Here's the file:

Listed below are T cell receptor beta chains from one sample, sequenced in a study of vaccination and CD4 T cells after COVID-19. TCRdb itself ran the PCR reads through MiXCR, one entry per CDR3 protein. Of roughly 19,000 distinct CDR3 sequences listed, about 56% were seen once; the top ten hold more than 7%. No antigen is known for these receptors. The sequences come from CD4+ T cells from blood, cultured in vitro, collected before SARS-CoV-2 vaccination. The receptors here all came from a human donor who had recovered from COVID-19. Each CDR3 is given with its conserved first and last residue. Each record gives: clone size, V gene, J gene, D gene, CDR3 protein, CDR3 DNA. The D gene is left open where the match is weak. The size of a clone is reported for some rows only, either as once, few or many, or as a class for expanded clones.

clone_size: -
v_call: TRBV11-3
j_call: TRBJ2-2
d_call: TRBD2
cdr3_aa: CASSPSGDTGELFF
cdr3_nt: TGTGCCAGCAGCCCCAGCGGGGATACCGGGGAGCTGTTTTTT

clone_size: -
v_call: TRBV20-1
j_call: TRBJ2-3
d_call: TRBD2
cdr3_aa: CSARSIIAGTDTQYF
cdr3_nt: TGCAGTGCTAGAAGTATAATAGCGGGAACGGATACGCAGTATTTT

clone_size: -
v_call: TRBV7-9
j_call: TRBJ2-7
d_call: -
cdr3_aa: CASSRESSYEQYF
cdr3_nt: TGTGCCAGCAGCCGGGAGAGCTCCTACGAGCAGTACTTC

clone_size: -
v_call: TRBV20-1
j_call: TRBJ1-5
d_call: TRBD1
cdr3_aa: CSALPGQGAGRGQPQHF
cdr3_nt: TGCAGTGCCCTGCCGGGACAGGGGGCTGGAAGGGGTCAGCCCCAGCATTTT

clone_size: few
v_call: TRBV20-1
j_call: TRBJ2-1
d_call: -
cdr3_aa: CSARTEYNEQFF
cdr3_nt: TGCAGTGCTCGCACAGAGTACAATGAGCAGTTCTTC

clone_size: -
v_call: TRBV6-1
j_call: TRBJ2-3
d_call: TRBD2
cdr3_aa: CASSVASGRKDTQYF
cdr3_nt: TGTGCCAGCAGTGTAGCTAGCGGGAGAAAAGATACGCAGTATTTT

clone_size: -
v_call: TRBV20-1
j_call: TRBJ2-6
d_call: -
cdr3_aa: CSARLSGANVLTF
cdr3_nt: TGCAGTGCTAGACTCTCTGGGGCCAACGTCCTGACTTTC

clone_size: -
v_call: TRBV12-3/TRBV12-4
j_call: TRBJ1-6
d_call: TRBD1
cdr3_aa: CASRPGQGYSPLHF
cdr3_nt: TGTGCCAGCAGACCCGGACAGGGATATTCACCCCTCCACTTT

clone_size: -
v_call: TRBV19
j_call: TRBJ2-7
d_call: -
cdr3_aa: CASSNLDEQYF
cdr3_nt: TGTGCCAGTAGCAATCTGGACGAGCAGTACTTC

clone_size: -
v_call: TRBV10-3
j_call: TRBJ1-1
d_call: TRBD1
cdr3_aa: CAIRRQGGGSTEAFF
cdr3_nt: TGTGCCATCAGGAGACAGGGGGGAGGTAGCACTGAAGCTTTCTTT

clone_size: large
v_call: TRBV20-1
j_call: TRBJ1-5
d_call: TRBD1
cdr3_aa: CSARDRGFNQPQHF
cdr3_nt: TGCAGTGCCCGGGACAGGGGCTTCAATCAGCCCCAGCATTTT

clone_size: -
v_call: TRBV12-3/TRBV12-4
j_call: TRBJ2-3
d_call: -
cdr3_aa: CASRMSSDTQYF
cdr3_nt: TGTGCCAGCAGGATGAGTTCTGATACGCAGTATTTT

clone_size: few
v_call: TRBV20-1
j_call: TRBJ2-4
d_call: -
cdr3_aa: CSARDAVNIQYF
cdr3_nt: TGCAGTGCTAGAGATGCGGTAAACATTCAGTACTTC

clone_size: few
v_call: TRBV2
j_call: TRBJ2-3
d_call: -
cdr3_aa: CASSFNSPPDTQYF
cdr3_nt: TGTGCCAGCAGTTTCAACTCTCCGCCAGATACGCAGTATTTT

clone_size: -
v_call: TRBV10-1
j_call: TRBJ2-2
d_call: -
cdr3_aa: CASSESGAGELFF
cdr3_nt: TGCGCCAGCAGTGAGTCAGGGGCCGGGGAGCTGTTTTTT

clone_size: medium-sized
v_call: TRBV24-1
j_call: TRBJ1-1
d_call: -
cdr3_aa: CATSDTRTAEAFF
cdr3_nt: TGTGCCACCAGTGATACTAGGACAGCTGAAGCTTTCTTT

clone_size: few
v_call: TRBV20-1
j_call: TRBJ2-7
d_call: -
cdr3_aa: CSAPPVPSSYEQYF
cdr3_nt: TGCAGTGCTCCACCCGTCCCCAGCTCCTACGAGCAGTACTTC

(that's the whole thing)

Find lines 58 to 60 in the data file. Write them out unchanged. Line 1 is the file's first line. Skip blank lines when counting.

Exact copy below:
j_call: TRBJ1-1
d_call: TRBD1
cdr3_aa: CAIRRQGGGSTEAFF